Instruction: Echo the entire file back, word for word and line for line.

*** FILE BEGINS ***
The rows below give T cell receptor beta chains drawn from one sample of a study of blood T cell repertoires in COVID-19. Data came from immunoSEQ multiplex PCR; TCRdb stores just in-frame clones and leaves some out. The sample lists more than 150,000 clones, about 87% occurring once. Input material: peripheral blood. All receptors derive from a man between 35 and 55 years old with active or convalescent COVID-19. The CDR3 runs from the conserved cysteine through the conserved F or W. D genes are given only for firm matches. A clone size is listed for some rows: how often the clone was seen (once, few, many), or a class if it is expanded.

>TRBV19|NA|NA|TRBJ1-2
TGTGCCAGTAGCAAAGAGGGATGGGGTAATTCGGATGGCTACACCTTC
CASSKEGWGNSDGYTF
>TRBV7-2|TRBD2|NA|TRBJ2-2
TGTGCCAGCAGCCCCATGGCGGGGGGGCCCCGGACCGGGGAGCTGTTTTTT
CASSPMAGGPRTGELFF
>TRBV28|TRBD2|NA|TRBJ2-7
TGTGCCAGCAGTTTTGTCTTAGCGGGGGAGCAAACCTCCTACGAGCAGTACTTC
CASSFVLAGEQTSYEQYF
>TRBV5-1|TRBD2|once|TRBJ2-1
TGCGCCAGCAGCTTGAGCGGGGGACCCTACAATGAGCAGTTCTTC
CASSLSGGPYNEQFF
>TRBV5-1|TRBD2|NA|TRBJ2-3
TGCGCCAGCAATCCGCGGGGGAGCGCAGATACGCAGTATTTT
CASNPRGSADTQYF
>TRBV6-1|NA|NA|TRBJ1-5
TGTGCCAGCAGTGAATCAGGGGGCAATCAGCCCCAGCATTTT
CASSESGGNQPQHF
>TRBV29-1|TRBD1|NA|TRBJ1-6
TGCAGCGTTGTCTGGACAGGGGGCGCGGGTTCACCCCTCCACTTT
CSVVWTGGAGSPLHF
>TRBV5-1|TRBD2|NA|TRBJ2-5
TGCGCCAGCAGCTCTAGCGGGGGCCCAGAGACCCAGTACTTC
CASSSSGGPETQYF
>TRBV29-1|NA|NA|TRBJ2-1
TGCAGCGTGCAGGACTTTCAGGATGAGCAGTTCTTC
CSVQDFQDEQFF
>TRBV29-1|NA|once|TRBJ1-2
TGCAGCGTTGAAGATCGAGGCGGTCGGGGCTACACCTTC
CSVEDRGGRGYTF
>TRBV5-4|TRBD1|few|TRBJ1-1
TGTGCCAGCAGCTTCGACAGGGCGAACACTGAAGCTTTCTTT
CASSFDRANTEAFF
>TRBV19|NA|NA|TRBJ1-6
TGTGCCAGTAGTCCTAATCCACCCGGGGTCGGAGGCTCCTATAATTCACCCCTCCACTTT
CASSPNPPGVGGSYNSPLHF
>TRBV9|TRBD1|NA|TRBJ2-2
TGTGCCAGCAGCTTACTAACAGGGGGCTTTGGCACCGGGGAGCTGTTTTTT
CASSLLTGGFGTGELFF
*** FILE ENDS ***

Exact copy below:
The rows below give T cell receptor beta chains drawn from one sample of a study of blood T cell repertoires in COVID-19. Data came from immunoSEQ multiplex PCR; TCRdb stores just in-frame clones and leaves some out. The sample lists more than 150,000 clones, about 87% occurring once. Input material: peripheral blood. All receptors derive from a man between 35 and 55 years old with active or convalescent COVID-19. The CDR3 runs from the conserved cysteine through the conserved F or W. D genes are given only for firm matches. A clone size is listed for some rows: how often the clone was seen (once, few, many), or a class if it is expanded.

>TRBV19|NA|NA|TRBJ1-2
TGTGCCAGTAGCAAAGAGGGATGGGGTAATTCGGATGGCTACACCTTC
CASSKEGWGNSDGYTF
>TRBV7-2|TRBD2|NA|TRBJ2-2
TGTGCCAGCAGCCCCATGGCGGGGGGGCCCCGGACCGGGGAGCTGTTTTTT
CASSPMAGGPRTGELFF
>TRBV28|TRBD2|NA|TRBJ2-7
TGTGCCAGCAGTTTTGTCTTAGCGGGGGAGCAAACCTCCTACGAGCAGTACTTC
CASSFVLAGEQTSYEQYF
>TRBV5-1|TRBD2|once|TRBJ2-1
TGCGCCAGCAGCTTGAGCGGGGGACCCTACAATGAGCAGTTCTTC
CASSLSGGPYNEQFF
>TRBV5-1|TRBD2|NA|TRBJ2-3
TGCGCCAGCAATCCGCGGGGGAGCGCAGATACGCAGTATTTT
CASNPRGSADTQYF
>TRBV6-1|NA|NA|TRBJ1-5
TGTGCCAGCAGTGAATCAGGGGGCAATCAGCCCCAGCATTTT
CASSESGGNQPQHF
>TRBV29-1|TRBD1|NA|TRBJ1-6
TGCAGCGTTGTCTGGACAGGGGGCGCGGGTTCACCCCTCCACTTT
CSVVWTGGAGSPLHF
>TRBV5-1|TRBD2|NA|TRBJ2-5
TGCGCCAGCAGCTCTAGCGGGGGCCCAGAGACCCAGTACTTC
CASSSSGGPETQYF
>TRBV29-1|NA|NA|TRBJ2-1
TGCAGCGTGCAGGACTTTCAGGATGAGCAGTTCTTC
CSVQDFQDEQFF
>TRBV29-1|NA|once|TRBJ1-2
TGCAGCGTTGAAGATCGAGGCGGTCGGGGCTACACCTTC
CSVEDRGGRGYTF
>TRBV5-4|TRBD1|few|TRBJ1-1
TGTGCCAGCAGCTTCGACAGGGCGAACACTGAAGCTTTCTTT
CASSFDRANTEAFF
>TRBV19|NA|NA|TRBJ1-6
TGTGCCAGTAGTCCTAATCCACCCGGGGTCGGAGGCTCCTATAATTCACCCCTCCACTTT
CASSPNPPGVGGSYNSPLHF
>TRBV9|TRBD1|NA|TRBJ2-2
TGTGCCAGCAGCTTACTAACAGGGGGCTTTGGCACCGGGGAGCTGTTTTTT
CASSLLTGGFGTGELFF